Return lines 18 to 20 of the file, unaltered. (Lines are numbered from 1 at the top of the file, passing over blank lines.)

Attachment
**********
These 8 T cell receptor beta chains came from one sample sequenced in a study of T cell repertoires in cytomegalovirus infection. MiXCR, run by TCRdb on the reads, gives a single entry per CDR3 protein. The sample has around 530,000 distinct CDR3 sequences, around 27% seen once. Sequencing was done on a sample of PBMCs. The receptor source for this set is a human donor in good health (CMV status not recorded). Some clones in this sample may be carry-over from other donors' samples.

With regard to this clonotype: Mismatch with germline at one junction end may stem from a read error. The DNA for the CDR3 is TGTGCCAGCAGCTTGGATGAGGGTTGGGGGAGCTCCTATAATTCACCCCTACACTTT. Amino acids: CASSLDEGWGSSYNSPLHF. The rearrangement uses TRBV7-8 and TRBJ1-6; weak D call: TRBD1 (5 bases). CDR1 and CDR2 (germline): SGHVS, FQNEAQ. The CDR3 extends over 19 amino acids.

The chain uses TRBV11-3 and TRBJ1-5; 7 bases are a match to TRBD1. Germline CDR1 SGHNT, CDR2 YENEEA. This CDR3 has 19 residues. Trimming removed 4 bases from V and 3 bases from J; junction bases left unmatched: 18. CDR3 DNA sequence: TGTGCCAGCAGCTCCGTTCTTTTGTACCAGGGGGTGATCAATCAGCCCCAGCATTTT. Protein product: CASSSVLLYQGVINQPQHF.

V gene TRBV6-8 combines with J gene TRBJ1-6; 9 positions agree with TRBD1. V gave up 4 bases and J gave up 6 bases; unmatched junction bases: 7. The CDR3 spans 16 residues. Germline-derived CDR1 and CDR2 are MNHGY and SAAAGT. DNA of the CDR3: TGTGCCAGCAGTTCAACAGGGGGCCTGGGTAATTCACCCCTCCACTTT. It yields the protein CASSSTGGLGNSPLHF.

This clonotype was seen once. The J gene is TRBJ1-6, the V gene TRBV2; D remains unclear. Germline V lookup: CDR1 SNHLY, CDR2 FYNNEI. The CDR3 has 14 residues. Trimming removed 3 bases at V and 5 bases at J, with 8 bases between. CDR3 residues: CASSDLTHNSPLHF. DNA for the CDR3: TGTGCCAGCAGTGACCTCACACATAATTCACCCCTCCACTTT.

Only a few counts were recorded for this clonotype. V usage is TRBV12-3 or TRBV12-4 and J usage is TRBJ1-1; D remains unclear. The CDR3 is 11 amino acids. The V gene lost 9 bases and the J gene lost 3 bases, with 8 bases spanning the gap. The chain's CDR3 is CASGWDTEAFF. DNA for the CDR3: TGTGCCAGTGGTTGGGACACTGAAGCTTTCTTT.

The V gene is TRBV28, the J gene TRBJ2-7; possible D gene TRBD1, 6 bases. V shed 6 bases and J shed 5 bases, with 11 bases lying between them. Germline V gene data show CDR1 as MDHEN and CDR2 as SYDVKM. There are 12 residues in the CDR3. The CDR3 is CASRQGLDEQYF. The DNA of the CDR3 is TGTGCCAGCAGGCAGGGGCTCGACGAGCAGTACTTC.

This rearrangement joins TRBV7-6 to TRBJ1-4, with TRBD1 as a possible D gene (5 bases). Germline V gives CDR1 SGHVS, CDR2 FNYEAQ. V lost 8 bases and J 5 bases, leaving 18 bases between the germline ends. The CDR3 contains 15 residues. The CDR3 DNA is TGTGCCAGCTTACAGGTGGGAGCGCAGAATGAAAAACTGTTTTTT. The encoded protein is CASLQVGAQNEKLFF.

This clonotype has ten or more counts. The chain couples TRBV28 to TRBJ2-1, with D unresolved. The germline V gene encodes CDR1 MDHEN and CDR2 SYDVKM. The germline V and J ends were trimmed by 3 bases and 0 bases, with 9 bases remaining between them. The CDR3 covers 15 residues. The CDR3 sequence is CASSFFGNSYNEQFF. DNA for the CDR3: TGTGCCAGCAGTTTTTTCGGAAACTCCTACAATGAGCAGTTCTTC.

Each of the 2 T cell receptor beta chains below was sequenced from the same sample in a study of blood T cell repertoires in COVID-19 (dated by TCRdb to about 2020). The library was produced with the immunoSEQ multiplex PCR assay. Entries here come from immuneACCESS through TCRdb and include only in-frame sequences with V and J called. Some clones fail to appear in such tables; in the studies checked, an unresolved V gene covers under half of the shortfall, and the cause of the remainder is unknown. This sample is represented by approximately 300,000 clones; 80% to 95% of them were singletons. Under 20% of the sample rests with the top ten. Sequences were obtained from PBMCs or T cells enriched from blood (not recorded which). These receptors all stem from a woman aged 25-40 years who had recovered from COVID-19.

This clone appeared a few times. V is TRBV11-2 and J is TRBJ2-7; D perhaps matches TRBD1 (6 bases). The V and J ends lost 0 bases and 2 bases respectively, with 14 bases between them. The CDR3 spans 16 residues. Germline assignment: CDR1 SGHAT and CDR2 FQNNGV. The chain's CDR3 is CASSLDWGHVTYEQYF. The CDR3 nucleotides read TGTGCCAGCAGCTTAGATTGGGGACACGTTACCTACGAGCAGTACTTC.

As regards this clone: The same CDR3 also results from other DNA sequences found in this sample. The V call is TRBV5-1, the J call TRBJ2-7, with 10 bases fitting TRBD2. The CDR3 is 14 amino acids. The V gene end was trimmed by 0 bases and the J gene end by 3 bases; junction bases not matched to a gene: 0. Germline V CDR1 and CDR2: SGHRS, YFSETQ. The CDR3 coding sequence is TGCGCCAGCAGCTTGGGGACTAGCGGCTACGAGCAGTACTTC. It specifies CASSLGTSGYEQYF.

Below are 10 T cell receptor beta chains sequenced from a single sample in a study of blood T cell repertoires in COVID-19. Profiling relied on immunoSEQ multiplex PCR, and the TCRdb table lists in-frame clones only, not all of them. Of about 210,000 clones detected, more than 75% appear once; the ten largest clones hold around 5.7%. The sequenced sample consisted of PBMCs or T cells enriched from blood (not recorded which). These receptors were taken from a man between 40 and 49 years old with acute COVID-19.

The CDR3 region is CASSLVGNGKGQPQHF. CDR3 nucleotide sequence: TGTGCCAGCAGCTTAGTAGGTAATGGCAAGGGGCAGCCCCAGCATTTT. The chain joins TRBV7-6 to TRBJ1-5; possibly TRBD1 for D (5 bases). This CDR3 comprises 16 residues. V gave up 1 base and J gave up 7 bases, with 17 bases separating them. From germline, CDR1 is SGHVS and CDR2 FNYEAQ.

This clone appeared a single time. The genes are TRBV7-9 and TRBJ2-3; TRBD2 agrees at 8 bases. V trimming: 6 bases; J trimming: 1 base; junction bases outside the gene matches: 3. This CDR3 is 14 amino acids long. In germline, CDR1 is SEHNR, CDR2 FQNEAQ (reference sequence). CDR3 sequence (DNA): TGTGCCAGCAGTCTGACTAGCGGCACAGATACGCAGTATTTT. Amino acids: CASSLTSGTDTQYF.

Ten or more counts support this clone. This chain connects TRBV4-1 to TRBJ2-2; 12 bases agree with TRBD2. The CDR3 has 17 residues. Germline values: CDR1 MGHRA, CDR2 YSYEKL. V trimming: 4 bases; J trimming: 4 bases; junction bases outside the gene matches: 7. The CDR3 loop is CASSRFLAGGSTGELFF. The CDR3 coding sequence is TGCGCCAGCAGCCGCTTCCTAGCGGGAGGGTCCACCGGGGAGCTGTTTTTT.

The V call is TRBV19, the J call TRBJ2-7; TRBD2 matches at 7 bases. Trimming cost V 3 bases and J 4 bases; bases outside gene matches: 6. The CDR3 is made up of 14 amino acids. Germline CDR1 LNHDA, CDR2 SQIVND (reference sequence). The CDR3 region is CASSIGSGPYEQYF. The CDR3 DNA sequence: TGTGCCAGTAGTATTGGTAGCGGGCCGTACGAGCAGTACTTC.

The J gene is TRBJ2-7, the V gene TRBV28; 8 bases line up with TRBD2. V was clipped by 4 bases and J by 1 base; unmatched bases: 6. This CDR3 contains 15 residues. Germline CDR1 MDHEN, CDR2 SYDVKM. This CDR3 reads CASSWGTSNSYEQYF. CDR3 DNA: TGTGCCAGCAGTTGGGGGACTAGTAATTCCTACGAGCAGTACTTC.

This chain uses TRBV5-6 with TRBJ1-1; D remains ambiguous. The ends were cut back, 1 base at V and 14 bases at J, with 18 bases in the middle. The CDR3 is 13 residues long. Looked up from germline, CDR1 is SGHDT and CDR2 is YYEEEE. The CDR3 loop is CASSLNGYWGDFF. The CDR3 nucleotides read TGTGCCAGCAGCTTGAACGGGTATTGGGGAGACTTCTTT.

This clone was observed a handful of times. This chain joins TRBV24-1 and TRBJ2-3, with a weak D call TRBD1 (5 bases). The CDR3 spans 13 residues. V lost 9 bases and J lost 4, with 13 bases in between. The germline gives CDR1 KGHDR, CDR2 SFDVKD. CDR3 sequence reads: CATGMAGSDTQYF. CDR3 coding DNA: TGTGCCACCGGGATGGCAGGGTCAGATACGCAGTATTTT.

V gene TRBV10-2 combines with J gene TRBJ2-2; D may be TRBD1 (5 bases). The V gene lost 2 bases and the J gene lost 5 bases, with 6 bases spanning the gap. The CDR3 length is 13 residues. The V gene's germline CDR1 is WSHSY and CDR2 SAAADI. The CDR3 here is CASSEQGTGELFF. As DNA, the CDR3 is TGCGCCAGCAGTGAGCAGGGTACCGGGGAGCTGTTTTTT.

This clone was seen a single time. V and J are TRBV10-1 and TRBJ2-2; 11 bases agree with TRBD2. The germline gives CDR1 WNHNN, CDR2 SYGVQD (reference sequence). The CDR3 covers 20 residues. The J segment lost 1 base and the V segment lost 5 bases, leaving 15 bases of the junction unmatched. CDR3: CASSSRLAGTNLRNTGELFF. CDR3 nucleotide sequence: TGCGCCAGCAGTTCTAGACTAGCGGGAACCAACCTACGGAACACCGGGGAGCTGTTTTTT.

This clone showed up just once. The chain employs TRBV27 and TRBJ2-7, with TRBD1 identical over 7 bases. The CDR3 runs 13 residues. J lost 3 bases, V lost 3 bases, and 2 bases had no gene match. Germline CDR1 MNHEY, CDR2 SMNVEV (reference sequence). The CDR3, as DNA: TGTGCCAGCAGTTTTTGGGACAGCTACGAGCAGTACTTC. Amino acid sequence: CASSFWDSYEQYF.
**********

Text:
The J gene is TRBJ2-7, the V gene TRBV28; 8 bases line up with TRBD2. V was clipped by 4 bases and J by 1 base; unmatched bases: 6. This CDR3 contains 15 residues. Germline CDR1 MDHEN, CDR2 SYDVKM. This CDR3 reads CASSWGTSNSYEQYF. CDR3 DNA: TGTGCCAGCAGTTGGGGGACTAGTAATTCCTACGAGCAGTACTTC.

This chain uses TRBV5-6 with TRBJ1-1; D remains ambiguous. The ends were cut back, 1 base at V and 14 bases at J, with 18 bases in the middle. The CDR3 is 13 residues long. Looked up from germline, CDR1 is SGHDT and CDR2 is YYEEEE. The CDR3 loop is CASSLNGYWGDFF. The CDR3 nucleotides read TGTGCCAGCAGCTTGAACGGGTATTGGGGAGACTTCTTT.

This clone was observed a handful of times. This chain joins TRBV24-1 and TRBJ2-3, with a weak D call TRBD1 (5 bases). The CDR3 spans 13 residues. V lost 9 bases and J lost 4, with 13 bases in between. The germline gives CDR1 KGHDR, CDR2 SFDVKD. CDR3 sequence reads: CATGMAGSDTQYF. CDR3 coding DNA: TGTGCCACCGGGATGGCAGGGTCAGATACGCAGTATTTT.